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Costly CQC acute trust inspections not associated with improvement, study finds


By Valeria Fiore
Reporter
15 April 2019

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Expensive CQC inspections are not associated with improvements in the quality of care, a study has claimed.

Researchers from the University of York and Leeds calculated that one CQC inspection costs a hospital between £169,000 and £420,000 according to its size and the preparation required.

However, the researchers revealed in a study published in the Journal of Health Services Research and Policy that the costly CQC interventions are not conducive to the improvement of rates of falls resulting in harm and pressure ulcers following treatment in acute trusts.

The researchers are calling for less ‘resource-intensive inspections’ and are asking the CQC to rethink its approach to its inspection regime.

The study

The researchers analysed the impact of CQC inspections in 150 NHS acute trusts between April 2012 and June 2016.

They focused on monthly data on falls with harm and pressure ulcers, looking at how the rates for both were changing according to two different types of CQC inspections – one that demanded greater input from staff and long visits and a less ‘resource-intensive approach’.

Neither of these systems was associated with improvement in rates of falls or treatment of pressure ulcers, the researchers concluded.

They compared these results with trusts that had not been inspected in that same period and found that the rate of improvement of the trusts inspected by the CQC ‘was worse compared to those trusts that did not get inspected’.

‘Pressure on staff’ and costs

Lead author of the study Dr Ana Cristina Castro said a ‘less resource-intensive approach’ is needed to allow staff to focus on long-term improvement.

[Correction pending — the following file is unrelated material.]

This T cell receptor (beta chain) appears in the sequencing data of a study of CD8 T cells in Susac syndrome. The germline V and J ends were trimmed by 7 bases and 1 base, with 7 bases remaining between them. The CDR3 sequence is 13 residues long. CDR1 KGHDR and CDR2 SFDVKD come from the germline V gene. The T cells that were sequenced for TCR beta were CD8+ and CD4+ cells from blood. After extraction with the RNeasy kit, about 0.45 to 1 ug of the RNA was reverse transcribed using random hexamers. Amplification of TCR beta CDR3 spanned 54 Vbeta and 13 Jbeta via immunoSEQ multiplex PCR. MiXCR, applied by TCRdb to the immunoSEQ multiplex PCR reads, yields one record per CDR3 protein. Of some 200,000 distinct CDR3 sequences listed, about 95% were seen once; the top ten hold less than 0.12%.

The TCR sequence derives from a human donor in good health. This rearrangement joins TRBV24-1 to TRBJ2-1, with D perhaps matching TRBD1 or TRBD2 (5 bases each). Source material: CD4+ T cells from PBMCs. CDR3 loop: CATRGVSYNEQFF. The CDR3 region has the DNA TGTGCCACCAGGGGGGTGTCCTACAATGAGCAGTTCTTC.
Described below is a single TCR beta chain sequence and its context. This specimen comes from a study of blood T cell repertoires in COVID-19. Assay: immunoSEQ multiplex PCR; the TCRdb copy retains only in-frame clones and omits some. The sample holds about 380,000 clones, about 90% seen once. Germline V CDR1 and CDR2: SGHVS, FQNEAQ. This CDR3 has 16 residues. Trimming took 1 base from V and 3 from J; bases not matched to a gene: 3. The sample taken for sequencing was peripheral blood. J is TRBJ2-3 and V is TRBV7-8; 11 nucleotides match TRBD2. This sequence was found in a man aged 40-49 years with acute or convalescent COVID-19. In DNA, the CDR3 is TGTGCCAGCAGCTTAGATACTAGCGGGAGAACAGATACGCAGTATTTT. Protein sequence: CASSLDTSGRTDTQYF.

She said: ‘Since 2013, CQC inspection teams regularly visit NHS trusts over several days, with more than 150 inspection measures, and rate them against legally enforceable standards of care.

‘This creates a significant pressure on staff before and during the inspection period, and also significant costs, not just of the CQC inspectors but also the NHS staff who are diverted from other activities.’

The CQC should reduce the administrative burden that comes with every inspection, the researchers added.

University of York’s Department of Health Sciences professor Trevor Sheldon invited the CQC to ‘rethink their approach’.

He said: ‘Health service and government leaders need to focus less on the methods of monitoring and more on promoting and supporting the many efforts that already exist nationally and within trusts to improve quality.’

However, a CQC spokesperson said the research represents an ‘overly simplistic view’ of the quality of inspections carried out by the CQC.

The spokesperson added: ‘This research is based on limited sample of inspections undertaken over five years ago at the start of our comprehensive inspection programme – which initially focused on high risk trusts such as those placed into special measures following a review by Sir Bruce Keogh.

‘Since that time we have refined and strengthened our inspection methodology, moving towards a more intelligence driven approach. We continue to see the positive impact of regulation in driving improvements in care, with many hospitals able to improve their rating on reinspection. As a result, patients across England are receiving better and safer care.’

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